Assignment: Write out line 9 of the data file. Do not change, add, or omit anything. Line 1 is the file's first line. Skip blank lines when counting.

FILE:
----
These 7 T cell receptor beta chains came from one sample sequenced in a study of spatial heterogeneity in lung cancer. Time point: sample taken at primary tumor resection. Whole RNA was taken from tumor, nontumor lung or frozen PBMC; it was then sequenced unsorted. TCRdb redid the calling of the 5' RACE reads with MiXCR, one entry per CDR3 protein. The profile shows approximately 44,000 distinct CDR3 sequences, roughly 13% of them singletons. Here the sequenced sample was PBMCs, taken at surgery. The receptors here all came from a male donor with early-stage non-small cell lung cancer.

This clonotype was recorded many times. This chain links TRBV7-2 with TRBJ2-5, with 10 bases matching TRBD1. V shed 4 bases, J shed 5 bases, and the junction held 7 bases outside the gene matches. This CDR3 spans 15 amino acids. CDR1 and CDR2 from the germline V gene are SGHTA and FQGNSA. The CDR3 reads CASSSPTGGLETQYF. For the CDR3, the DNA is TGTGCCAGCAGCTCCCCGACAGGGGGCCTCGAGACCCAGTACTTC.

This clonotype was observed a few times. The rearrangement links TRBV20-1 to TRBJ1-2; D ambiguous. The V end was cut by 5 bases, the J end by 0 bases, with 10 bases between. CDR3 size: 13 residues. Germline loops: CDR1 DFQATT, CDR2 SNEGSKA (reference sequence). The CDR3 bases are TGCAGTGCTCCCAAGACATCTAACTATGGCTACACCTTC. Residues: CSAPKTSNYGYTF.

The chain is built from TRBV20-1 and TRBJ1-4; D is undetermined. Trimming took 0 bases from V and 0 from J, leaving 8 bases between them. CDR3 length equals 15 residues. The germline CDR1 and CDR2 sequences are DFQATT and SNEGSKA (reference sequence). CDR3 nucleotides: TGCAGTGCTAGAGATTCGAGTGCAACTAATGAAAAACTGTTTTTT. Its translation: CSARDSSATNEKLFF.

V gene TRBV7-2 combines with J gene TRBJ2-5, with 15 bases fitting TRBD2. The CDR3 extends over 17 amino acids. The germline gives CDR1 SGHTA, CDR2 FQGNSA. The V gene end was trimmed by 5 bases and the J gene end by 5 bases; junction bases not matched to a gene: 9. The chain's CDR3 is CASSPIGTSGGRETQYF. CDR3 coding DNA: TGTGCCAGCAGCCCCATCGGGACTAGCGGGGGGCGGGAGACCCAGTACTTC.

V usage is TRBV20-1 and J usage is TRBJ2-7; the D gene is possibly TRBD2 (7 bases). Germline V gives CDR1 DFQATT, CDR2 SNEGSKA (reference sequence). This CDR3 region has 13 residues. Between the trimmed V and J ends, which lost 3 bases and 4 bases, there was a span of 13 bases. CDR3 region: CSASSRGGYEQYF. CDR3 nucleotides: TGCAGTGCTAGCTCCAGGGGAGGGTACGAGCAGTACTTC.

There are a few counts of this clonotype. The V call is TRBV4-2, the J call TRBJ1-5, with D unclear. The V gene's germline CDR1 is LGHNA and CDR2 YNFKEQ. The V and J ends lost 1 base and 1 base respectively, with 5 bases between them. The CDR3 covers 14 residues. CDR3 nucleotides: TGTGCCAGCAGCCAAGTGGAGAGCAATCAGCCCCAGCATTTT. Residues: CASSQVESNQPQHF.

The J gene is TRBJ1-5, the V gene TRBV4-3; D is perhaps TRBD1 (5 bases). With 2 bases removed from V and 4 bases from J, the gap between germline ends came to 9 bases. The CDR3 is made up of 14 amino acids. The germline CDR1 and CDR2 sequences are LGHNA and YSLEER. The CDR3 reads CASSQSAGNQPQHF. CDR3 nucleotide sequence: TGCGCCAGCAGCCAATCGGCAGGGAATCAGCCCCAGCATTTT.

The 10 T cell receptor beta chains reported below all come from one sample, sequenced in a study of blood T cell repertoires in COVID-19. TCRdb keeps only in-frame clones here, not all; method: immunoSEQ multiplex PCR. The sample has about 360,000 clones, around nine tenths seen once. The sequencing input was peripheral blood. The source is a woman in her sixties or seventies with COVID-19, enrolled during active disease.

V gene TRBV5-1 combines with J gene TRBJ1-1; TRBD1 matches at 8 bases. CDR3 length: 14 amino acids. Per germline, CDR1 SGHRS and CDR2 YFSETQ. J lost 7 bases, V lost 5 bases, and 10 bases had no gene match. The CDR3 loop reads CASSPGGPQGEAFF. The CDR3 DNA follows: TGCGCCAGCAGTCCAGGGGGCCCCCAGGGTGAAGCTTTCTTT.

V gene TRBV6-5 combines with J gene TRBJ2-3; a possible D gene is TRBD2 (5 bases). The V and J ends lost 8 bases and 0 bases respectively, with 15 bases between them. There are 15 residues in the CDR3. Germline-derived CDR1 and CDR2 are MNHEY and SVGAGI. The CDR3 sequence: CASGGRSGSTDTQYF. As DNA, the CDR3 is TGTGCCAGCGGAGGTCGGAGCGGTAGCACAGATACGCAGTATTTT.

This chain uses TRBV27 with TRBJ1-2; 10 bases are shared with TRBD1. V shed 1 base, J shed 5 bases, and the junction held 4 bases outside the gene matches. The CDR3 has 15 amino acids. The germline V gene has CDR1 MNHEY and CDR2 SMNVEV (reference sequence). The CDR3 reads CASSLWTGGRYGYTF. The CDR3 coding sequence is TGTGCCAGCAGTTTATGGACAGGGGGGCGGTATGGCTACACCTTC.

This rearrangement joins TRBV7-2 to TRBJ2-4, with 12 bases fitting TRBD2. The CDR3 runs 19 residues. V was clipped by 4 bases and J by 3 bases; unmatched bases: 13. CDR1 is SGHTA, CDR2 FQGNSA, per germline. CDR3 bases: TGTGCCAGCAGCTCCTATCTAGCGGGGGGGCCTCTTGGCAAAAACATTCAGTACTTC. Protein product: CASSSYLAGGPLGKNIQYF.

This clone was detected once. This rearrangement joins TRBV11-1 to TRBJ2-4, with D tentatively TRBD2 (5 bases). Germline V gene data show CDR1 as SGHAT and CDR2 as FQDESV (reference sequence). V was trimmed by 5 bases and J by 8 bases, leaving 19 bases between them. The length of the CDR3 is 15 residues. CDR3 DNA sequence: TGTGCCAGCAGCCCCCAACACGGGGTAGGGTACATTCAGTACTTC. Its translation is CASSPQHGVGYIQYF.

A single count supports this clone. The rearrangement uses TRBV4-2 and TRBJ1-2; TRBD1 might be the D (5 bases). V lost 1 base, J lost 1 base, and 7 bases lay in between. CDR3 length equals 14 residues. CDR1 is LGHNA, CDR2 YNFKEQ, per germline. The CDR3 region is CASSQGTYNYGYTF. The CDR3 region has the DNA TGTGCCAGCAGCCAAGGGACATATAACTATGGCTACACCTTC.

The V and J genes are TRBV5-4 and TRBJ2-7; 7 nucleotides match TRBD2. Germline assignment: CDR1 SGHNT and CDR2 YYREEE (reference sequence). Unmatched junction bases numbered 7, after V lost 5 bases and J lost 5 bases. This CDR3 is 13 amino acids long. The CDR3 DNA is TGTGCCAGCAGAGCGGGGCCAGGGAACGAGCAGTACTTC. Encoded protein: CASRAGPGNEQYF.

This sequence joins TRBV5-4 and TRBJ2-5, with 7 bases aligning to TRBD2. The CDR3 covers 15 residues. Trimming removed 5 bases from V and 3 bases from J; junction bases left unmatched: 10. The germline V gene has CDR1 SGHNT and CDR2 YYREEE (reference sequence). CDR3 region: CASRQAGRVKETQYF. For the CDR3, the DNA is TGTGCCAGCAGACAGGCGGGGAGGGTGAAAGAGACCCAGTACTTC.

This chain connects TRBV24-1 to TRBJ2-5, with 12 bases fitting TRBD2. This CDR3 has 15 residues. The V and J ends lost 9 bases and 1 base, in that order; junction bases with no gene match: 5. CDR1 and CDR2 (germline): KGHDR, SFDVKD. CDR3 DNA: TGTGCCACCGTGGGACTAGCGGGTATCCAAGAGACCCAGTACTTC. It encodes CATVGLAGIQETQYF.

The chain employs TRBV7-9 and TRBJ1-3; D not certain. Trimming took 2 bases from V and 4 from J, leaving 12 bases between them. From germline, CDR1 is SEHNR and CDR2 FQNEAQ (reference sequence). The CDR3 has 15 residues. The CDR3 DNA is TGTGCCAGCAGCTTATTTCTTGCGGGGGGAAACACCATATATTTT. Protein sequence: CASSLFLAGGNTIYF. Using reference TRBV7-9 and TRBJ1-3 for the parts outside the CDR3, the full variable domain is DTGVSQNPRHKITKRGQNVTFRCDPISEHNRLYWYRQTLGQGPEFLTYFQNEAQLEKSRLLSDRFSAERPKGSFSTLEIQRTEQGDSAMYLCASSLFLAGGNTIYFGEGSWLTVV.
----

The 10 T cell receptor beta chains reported below all come from one sample, sequenced in a study of blood T cell repertoires in COVID-19. TCRdb keeps only in-frame clones here, not all; method: immunoSEQ multiplex PCR. The sample has about 360,000 clones, around nine tenths seen once. The sequencing input was peripheral blood. The source is a woman in her sixties or seventies with COVID-19, enrolled during active disease.